John Nicoletti was on scene of the Columbine High School shootings, responded at the Platte Canyon shooting and was part of a team who did an assessment at Virginia Tech. He spoke to 9NEWS Saturday morning about how first responders can be survivors just as much as the victims can.
"They did a heroic job," John Nicoletti, a police psychologist, said. "They went in there and got those people out. There are images and things that folks have to live with."
Since this happened inside of a movie theater, Nicoletti says the location of a shooting can affect a first responder's psyche as they try to recover.
"People organize a world around assumptions, in terms of what an environment is to be like," Nicoletti said. "When you go to war, you expect combat. When you go to a movie theater, a movie theater is a comforting environment. So, whenever we have a tragedy that occurs in a [comforting] environment it shatters our assumptions."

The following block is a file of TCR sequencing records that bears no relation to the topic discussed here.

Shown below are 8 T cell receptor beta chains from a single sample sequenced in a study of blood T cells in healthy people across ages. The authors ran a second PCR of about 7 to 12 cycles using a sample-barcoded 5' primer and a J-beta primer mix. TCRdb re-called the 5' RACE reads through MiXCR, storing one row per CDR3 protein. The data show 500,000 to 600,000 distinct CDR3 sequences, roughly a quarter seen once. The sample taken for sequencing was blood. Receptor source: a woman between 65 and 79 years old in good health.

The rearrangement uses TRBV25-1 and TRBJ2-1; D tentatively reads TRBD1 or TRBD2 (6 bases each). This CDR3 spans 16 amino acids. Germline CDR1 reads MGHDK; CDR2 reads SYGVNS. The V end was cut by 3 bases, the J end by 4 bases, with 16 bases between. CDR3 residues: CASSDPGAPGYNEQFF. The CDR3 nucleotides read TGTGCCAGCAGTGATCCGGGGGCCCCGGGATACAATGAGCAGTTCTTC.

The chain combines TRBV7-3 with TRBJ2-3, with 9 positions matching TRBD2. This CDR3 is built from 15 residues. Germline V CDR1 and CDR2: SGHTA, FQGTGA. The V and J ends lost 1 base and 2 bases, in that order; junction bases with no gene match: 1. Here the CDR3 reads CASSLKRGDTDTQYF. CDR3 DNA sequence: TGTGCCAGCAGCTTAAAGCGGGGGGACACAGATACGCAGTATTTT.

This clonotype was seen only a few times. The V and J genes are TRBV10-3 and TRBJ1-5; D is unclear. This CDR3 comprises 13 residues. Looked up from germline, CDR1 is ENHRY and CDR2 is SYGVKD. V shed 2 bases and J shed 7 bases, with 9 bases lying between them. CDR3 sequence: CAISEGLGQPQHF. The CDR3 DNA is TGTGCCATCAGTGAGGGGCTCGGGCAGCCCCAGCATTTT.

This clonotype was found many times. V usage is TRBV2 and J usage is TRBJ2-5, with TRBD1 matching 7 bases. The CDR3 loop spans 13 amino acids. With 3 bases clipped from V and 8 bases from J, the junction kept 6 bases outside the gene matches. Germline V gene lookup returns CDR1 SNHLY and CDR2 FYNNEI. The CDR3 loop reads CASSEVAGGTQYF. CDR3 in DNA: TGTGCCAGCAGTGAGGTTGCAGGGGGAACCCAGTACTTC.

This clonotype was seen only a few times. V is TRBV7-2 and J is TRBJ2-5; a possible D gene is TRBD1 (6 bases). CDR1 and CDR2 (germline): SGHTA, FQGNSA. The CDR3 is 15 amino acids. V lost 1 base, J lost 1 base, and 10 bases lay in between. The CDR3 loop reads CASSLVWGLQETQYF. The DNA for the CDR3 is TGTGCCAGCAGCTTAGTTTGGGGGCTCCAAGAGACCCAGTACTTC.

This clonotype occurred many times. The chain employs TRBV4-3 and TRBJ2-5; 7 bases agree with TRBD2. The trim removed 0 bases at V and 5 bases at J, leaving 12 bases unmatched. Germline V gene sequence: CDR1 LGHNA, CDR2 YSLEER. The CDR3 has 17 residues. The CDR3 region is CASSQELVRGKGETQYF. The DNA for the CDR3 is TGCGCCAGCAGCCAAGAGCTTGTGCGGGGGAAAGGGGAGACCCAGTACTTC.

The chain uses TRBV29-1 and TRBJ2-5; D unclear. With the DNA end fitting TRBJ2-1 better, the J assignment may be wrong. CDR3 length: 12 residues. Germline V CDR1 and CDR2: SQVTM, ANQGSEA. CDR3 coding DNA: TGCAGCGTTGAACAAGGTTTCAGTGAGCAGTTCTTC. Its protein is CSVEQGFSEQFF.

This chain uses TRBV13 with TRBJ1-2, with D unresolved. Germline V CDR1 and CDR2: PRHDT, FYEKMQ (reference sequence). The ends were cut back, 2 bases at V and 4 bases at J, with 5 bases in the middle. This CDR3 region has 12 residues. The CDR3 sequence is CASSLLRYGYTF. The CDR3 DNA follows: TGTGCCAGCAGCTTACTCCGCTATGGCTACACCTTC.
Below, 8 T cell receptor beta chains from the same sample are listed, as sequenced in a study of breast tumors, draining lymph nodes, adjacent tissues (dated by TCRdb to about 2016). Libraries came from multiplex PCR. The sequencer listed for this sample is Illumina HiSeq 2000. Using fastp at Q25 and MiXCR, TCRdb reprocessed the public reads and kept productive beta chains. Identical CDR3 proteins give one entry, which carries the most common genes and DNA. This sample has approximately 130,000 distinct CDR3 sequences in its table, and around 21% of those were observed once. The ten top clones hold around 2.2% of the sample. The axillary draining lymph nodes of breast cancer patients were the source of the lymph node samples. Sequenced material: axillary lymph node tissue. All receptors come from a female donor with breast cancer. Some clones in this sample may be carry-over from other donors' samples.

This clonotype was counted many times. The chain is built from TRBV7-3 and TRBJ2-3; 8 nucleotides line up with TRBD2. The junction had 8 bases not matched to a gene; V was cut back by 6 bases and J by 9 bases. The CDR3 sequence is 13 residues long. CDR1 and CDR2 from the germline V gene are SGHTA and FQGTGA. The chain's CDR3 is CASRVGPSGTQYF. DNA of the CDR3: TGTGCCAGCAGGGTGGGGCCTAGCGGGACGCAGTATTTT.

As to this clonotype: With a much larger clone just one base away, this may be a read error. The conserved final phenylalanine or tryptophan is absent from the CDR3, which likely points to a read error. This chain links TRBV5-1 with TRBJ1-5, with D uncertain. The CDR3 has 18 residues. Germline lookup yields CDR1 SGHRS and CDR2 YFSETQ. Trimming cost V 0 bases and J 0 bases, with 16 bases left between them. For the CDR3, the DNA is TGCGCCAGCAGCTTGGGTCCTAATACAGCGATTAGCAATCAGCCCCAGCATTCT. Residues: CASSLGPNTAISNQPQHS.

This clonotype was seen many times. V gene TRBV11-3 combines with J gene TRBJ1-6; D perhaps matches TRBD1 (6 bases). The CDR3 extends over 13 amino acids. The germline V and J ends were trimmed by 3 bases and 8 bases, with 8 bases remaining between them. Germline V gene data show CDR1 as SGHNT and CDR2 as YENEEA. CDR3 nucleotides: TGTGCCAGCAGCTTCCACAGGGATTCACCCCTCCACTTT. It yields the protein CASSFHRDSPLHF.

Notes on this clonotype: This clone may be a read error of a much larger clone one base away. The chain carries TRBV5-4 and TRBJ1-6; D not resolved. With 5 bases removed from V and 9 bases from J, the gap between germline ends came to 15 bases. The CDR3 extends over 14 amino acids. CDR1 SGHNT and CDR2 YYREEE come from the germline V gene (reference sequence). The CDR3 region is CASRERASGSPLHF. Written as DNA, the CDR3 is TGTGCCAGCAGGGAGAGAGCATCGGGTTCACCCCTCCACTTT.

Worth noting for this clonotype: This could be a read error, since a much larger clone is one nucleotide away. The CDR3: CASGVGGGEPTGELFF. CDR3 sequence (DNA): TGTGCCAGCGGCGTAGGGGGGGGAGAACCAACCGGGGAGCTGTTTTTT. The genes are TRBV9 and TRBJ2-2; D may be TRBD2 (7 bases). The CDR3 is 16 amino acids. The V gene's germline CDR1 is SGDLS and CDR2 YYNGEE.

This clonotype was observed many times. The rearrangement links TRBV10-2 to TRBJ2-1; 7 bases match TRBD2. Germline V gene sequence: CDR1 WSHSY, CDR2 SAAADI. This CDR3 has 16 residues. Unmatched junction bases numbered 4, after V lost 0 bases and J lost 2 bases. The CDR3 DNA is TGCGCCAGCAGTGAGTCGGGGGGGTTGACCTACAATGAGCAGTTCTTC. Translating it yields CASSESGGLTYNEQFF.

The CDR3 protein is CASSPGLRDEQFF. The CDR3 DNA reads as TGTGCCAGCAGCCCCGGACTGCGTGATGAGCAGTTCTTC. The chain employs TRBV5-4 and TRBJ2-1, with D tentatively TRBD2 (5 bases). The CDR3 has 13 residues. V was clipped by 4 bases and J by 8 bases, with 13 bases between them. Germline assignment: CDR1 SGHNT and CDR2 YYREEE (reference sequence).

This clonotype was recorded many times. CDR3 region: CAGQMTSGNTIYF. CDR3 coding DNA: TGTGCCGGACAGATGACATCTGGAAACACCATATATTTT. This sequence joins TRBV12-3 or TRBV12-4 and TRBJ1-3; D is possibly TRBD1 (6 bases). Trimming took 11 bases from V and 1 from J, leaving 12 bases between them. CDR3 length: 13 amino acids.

People may think "this isn't supposed to happen here." He says it also shatters comfort zones, which people later have to rebuild.
Nicoletti also says he does not think the shooting suspect James Holmes "snapped" per say.
"The thing that indicated he didn't snap is he was stock-piling ammunition for a period of time," Nicoletti said. "That indicates, to me, what we call a 'pro-active attack' - that the individual had a certain amount of premeditation."
He said, strictly speaking from psychological standpoint, it seemed to be planned. He also said people who typically commit these crimes have a sense of injustice in their lives.
"'You didn't hire me,' 'you bullied me,' 'you divorced me,' and then that perceived injustice then leads to kind of an obsession and that obsession then leads to a revenging action," Nicoletti said.
(KUSA-TV © 2012 Multimedia Holdings Corporation)